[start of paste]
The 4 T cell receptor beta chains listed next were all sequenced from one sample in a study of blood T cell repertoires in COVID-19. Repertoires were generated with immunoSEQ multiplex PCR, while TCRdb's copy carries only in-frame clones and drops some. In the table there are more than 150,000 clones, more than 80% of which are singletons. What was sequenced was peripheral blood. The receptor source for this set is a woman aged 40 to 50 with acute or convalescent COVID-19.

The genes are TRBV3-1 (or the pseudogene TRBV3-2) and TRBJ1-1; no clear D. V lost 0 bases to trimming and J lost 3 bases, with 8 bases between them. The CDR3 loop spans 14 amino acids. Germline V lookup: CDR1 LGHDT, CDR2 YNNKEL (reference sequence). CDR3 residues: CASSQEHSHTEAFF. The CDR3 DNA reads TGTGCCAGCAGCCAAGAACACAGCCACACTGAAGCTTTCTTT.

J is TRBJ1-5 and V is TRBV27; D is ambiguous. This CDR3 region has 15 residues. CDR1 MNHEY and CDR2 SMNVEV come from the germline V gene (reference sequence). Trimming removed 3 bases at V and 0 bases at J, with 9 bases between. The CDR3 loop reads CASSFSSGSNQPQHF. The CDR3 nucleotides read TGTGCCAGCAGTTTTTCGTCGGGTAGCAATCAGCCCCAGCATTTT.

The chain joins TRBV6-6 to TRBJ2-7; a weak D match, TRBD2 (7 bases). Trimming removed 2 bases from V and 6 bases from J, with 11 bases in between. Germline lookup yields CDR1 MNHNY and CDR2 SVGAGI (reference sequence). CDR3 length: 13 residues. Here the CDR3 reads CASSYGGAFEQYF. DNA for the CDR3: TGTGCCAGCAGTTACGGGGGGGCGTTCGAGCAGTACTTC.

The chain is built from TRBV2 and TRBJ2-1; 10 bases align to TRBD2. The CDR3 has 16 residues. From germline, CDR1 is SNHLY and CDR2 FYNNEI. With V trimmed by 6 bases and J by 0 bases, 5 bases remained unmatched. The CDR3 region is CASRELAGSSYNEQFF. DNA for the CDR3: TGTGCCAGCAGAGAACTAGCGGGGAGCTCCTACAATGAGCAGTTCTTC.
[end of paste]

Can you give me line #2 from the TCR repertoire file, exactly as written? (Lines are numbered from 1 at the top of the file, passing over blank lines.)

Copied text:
The genes are TRBV3-1 (or the pseudogene TRBV3-2) and TRBJ1-1; no clear D. V lost 0 bases to trimming and J lost 3 bases, with 8 bases between them. The CDR3 loop spans 14 amino acids. Germline V lookup: CDR1 LGHDT, CDR2 YNNKEL (reference sequence). CDR3 residues: CASSQEHSHTEAFF. The CDR3 DNA reads TGTGCCAGCAGCCAAGAACACAGCCACACTGAAGCTTTCTTT.